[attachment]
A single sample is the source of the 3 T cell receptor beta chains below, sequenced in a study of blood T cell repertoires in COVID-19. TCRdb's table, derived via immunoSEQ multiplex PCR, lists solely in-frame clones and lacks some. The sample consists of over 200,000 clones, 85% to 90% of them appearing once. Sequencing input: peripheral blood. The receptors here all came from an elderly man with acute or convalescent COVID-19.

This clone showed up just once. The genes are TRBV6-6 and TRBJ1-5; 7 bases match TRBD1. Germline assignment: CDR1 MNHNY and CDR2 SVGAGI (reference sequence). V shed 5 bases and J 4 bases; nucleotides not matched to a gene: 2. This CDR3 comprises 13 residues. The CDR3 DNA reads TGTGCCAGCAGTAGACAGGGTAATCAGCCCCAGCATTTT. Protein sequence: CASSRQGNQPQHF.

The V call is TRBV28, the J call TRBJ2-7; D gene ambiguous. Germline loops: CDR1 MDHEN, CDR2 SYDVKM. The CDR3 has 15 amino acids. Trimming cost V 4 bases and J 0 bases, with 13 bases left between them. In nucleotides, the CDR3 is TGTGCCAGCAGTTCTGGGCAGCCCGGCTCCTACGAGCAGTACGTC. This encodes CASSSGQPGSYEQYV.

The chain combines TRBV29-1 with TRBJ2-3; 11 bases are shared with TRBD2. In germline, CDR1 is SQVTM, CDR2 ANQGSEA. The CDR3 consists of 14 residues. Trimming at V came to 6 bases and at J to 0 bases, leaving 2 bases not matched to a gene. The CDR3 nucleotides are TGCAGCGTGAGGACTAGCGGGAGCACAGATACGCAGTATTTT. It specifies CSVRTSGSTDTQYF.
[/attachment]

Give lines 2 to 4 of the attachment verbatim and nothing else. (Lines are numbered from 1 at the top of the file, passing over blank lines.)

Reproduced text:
This clone showed up just once. The genes are TRBV6-6 and TRBJ1-5; 7 bases match TRBD1. Germline assignment: CDR1 MNHNY and CDR2 SVGAGI (reference sequence). V shed 5 bases and J 4 bases; nucleotides not matched to a gene: 2. This CDR3 comprises 13 residues. The CDR3 DNA reads TGTGCCAGCAGTAGACAGGGTAATCAGCCCCAGCATTTT. Protein sequence: CASSRQGNQPQHF.

The V call is TRBV28, the J call TRBJ2-7; D gene ambiguous. Germline loops: CDR1 MDHEN, CDR2 SYDVKM. The CDR3 has 15 amino acids. Trimming cost V 4 bases and J 0 bases, with 13 bases left between them. In nucleotides, the CDR3 is TGTGCCAGCAGTTCTGGGCAGCCCGGCTCCTACGAGCAGTACGTC. This encodes CASSSGQPGSYEQYV.

The chain combines TRBV29-1 with TRBJ2-3; 11 bases are shared with TRBD2. In germline, CDR1 is SQVTM, CDR2 ANQGSEA. The CDR3 consists of 14 residues. Trimming at V came to 6 bases and at J to 0 bases, leaving 2 bases not matched to a gene. The CDR3 nucleotides are TGCAGCGTGAGGACTAGCGGGAGCACAGATACGCAGTATTTT. It specifies CSVRTSGSTDTQYF.